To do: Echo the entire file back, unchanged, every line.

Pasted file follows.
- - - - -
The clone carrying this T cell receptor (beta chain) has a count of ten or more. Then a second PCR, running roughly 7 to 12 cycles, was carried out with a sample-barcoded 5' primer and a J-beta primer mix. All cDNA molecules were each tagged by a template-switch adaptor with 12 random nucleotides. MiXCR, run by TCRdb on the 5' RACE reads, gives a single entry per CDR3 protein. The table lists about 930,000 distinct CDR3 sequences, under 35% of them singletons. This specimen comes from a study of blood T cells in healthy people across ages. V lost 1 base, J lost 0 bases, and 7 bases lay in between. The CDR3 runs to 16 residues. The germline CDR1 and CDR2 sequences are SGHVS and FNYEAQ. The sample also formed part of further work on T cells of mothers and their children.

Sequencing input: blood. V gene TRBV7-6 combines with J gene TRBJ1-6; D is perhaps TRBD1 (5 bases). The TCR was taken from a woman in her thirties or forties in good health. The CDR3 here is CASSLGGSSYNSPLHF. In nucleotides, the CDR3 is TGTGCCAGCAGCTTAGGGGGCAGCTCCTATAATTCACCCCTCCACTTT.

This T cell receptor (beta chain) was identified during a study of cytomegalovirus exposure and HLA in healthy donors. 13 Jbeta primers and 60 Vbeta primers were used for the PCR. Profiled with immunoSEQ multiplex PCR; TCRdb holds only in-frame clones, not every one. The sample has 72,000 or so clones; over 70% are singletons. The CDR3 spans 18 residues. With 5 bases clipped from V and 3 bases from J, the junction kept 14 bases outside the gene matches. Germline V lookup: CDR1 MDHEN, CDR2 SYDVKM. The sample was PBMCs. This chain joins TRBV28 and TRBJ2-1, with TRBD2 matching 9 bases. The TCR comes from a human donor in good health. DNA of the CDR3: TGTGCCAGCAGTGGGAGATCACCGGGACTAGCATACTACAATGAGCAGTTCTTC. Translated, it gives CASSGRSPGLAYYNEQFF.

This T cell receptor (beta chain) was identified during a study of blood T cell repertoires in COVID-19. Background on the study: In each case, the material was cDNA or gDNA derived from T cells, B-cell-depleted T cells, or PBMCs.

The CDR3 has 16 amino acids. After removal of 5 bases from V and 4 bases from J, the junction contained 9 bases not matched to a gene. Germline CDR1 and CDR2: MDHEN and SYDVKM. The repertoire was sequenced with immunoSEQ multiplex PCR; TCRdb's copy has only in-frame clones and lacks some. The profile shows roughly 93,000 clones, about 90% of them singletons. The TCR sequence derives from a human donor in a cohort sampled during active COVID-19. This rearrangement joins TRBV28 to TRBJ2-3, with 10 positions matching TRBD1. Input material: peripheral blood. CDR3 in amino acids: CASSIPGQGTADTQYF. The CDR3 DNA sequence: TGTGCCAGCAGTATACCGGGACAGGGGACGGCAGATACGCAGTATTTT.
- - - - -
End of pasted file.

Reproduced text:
The clone carrying this T cell receptor (beta chain) has a count of ten or more. Then a second PCR, running roughly 7 to 12 cycles, was carried out with a sample-barcoded 5' primer and a J-beta primer mix. All cDNA molecules were each tagged by a template-switch adaptor with 12 random nucleotides. MiXCR, run by TCRdb on the 5' RACE reads, gives a single entry per CDR3 protein. The table lists about 930,000 distinct CDR3 sequences, under 35% of them singletons. This specimen comes from a study of blood T cells in healthy people across ages. V lost 1 base, J lost 0 bases, and 7 bases lay in between. The CDR3 runs to 16 residues. The germline CDR1 and CDR2 sequences are SGHVS and FNYEAQ. The sample also formed part of further work on T cells of mothers and their children.

Sequencing input: blood. V gene TRBV7-6 combines with J gene TRBJ1-6; D is perhaps TRBD1 (5 bases). The TCR was taken from a woman in her thirties or forties in good health. The CDR3 here is CASSLGGSSYNSPLHF. In nucleotides, the CDR3 is TGTGCCAGCAGCTTAGGGGGCAGCTCCTATAATTCACCCCTCCACTTT.

This T cell receptor (beta chain) was identified during a study of cytomegalovirus exposure and HLA in healthy donors. 13 Jbeta primers and 60 Vbeta primers were used for the PCR. Profiled with immunoSEQ multiplex PCR; TCRdb holds only in-frame clones, not every one. The sample has 72,000 or so clones; over 70% are singletons. The CDR3 spans 18 residues. With 5 bases clipped from V and 3 bases from J, the junction kept 14 bases outside the gene matches. Germline V lookup: CDR1 MDHEN, CDR2 SYDVKM. The sample was PBMCs. This chain joins TRBV28 and TRBJ2-1, with TRBD2 matching 9 bases. The TCR comes from a human donor in good health. DNA of the CDR3: TGTGCCAGCAGTGGGAGATCACCGGGACTAGCATACTACAATGAGCAGTTCTTC. Translated, it gives CASSGRSPGLAYYNEQFF.

This T cell receptor (beta chain) was identified during a study of blood T cell repertoires in COVID-19. Background on the study: In each case, the material was cDNA or gDNA derived from T cells, B-cell-depleted T cells, or PBMCs.

The CDR3 has 16 amino acids. After removal of 5 bases from V and 4 bases from J, the junction contained 9 bases not matched to a gene. Germline CDR1 and CDR2: MDHEN and SYDVKM. The repertoire was sequenced with immunoSEQ multiplex PCR; TCRdb's copy has only in-frame clones and lacks some. The profile shows roughly 93,000 clones, about 90% of them singletons. The TCR sequence derives from a human donor in a cohort sampled during active COVID-19. This rearrangement joins TRBV28 to TRBJ2-3, with 10 positions matching TRBD1. Input material: peripheral blood. CDR3 in amino acids: CASSIPGQGTADTQYF. The CDR3 DNA sequence: TGTGCCAGCAGTATACCGGGACAGGGGACGGCAGATACGCAGTATTTT.